Dang’s work explores the transoceanic botanical exploitations of colonialism and imperialism and the intertwined histories of control over populations and environments. Like many humans, plants were uprooted from their native lands for consumption by colonialist powers, whether as crops, for scientific research, or simply for pageantry.
In Couroupita/Corpus (Couroupita is the scientific name for the cannonball tree), Dang explores the history of one such tree, which was cut down by an American expedition from the Field Museum in 1922. The tree was sent to the Chicago institution, where it still resides. Dang has reconstructed the truncated tree in a fantastically contrived manner.
Dang was born in Hawaii, and raised on a street named after cannonballs, a reference to the ammunition of nearby US military artillery batteries. She, however, envisions a world in which the street is named after the cannonball trees, native to South America, that tower inside the botanical gardens she grew up visiting in Hawaii. These trees arrived through a colonial exchange of seeds.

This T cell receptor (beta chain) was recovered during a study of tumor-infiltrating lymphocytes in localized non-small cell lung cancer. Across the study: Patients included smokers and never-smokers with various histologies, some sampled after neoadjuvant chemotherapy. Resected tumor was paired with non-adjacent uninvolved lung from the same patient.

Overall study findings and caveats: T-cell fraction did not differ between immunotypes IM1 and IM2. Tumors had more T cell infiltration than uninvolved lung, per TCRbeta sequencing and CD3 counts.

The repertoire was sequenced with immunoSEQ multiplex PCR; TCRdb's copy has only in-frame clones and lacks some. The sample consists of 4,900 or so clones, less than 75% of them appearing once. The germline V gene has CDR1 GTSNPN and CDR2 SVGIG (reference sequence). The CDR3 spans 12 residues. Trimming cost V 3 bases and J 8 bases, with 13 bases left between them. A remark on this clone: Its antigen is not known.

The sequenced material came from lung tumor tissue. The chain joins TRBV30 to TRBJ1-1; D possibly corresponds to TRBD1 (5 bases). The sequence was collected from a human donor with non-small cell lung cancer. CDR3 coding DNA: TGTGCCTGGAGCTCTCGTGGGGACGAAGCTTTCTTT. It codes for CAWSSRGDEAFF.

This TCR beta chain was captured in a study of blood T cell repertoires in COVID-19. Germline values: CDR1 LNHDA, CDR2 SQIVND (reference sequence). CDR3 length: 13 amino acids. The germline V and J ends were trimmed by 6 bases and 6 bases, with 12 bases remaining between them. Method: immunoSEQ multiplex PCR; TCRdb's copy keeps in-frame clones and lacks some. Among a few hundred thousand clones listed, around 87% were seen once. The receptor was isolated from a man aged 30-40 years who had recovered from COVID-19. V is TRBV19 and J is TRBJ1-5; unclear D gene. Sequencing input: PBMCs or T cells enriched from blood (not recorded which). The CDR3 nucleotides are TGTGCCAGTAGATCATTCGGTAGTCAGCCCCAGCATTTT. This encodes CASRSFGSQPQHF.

Accompanying the sculpture is a portable chamber inspired by eighteenth-century French schematics and drawings of travel carriers for tropical plants. The narrow contraption resembles a torture device, heightening the eerie atmosphere and underscoring the trauma experienced by transported plants.
Dang’s tree is frozen in peak abundance, laden with fruit (the spheres that give the tree its name), flowers, and luscious vines similar to the display in the Field Museum (pictured here). The 1922 tree arrived with a note asking that it be “restored to life-like appearance.” Through the use of negatives, samples, and plaster molds, the institution created wax leaves, flowers, and fruits. The didactic museum exhibition of the specimen implicitly enforced a Western order of power, governance, and knowledge.
The sculpture’s unnatural metallic teal color alludes to the spectacle of the tree’s display in the United States. The trunk has visible sutures on its back, suggesting wounds that convey the trauma the plant endured and its taxidermical reconstruction.